By U.S. Fish and Wildlife Service Southeast Region [CC BY 2.0 (https://creativecommons.org/licenses/by/2.0) or Public domain], via Wikimedia Commons

This article was originally published on IISD.


Story highlights:

  • Investing in sustainable land management and practices such as restoring degraded land can recover soil health and enhance soil functions and land productivity to provide critical ecological and economic benefits for human needs.
  • We suggest investing in critical linkages that are closely linked to several problems.
  • Smart investments in combating land degradation must address emerging ecological issues and socioeconomic demands in a local or regional context.

“It takes 200-400 years to form one centimeter of soil, while the estimated rate of soil erosion is 100 times greater than soil formation. Where erosion is prevalent, the rate of soil loss reaches 4 mm per year (FAO 2015); 70% of drylands suffer from land degradation in varying degrees (Gibbs and Salmon 2015). While global population grows rapidly, land is finite in quantity.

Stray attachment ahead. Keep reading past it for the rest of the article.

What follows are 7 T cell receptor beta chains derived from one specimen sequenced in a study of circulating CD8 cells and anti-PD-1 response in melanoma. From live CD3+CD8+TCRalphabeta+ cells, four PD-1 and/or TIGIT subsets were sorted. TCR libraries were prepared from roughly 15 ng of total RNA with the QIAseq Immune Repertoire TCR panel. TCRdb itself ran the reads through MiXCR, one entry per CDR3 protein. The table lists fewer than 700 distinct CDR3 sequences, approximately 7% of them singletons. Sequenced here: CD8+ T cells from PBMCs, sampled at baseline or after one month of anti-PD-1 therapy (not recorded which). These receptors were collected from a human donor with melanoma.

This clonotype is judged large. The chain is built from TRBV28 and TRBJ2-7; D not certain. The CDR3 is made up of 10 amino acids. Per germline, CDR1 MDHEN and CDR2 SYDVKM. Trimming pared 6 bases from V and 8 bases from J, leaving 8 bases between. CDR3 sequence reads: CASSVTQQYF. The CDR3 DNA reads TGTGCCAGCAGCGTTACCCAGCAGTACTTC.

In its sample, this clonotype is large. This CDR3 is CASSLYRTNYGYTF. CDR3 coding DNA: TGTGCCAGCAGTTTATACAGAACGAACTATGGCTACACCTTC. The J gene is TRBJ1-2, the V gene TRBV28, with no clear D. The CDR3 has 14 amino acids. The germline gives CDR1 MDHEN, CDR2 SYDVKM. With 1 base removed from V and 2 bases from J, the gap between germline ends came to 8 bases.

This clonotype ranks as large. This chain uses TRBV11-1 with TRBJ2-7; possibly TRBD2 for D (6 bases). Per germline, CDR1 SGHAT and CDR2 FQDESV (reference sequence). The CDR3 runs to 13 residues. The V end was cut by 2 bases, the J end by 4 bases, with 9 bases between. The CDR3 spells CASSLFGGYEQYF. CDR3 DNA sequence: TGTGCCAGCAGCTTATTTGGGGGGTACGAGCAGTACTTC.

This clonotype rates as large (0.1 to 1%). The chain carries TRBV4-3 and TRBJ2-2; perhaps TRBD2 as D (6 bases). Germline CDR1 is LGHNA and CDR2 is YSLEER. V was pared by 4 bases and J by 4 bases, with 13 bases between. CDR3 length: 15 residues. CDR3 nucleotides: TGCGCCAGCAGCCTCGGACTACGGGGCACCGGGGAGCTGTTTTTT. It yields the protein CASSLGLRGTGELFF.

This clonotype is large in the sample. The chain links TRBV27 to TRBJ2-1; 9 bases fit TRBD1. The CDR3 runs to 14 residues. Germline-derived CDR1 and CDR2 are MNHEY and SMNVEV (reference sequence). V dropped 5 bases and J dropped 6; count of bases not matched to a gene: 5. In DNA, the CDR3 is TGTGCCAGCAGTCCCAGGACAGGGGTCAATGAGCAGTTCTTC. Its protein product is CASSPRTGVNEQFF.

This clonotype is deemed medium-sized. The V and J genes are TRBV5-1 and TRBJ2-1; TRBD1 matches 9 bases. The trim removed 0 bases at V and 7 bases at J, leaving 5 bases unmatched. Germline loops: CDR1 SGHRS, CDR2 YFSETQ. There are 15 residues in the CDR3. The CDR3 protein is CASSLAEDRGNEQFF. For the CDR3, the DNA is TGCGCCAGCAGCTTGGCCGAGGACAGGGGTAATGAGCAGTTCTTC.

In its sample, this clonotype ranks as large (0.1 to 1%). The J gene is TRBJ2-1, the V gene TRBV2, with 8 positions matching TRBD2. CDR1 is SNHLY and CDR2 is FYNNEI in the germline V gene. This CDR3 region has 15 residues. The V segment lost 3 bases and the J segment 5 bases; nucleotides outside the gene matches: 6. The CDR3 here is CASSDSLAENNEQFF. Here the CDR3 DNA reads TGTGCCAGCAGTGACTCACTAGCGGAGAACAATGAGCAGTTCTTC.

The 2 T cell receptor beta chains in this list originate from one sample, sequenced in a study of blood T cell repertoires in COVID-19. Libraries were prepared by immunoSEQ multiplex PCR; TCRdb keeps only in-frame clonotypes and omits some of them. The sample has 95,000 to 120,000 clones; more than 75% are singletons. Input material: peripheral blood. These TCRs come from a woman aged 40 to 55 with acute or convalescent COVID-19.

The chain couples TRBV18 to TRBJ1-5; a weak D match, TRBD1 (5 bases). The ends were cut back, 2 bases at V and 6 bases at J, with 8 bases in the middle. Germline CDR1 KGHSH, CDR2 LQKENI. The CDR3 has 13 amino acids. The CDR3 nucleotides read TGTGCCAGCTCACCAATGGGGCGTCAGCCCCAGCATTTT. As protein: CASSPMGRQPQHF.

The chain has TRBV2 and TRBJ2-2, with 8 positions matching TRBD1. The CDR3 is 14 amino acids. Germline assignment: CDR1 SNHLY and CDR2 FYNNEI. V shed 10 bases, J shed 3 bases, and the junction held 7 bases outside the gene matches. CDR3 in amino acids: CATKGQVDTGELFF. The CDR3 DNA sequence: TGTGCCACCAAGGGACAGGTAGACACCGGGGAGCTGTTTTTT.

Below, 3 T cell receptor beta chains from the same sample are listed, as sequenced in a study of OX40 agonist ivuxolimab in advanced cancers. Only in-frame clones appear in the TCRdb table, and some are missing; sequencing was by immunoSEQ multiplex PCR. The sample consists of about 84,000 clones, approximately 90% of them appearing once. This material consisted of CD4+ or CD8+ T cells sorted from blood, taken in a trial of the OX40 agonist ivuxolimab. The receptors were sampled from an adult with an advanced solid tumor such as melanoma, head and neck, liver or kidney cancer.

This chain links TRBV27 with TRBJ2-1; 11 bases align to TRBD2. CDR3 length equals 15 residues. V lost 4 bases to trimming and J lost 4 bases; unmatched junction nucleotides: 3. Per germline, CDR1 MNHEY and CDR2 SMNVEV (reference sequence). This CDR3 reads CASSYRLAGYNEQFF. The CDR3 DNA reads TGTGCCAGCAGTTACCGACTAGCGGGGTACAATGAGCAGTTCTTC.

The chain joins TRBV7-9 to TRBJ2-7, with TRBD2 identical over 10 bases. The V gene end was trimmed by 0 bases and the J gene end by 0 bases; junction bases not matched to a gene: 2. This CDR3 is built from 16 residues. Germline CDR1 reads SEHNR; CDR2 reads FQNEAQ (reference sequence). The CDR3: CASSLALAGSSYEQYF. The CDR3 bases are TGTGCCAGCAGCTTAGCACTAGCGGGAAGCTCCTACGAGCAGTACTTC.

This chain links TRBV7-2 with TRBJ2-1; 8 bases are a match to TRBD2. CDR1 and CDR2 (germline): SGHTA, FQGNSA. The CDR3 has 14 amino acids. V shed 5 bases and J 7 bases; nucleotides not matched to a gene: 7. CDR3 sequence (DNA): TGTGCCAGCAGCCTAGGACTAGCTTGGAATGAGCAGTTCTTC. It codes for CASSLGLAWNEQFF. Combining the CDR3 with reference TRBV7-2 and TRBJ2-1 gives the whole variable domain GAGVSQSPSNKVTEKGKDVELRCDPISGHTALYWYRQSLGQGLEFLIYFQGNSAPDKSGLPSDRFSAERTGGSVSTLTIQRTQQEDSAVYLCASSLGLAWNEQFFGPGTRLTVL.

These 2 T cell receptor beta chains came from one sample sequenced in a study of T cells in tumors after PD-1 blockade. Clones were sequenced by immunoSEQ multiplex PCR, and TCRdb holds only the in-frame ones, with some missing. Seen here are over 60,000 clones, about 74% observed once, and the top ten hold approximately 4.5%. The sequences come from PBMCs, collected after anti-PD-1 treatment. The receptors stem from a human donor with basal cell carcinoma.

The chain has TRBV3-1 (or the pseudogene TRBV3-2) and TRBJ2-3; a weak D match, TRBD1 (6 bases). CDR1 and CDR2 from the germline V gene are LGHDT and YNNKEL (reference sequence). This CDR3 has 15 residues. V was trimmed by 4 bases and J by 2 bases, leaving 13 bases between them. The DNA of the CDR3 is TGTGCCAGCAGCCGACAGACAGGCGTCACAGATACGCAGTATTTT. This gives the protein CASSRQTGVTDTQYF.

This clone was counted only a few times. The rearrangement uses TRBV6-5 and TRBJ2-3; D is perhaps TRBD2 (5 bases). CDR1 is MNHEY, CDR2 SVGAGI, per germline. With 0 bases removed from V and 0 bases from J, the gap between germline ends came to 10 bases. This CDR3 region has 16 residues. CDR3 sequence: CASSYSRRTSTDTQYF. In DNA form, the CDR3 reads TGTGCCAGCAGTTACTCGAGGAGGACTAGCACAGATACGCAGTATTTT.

With an annual financial loss of US$400 billion due to soil erosion from arable lands, as estimated by the FAO-led Global Soil Partnership, investing in sustainable land management and practices such as restoring degraded land can recover soil health and enhance soil functions and land productivity to provide critical ecological and economic benefits for human needs. Goal 15 of the UN Sustainable Development Goals (SDGs) explicitly outlines the international community’s resolve to halt and reverse land degradation.

In addition to protecting land against desertification, forests can regulate water, sequester carbon, and supply timber and other forest products. Forests are thus a central interest of governmental investments for multi-purpose land restoration. The FAO’s Global Forest Resources Assessment 2015 showed that investments in restoring land led to a significant increase of plantation forests by over 105 million hectares since 1990…”

Read on at: IISD.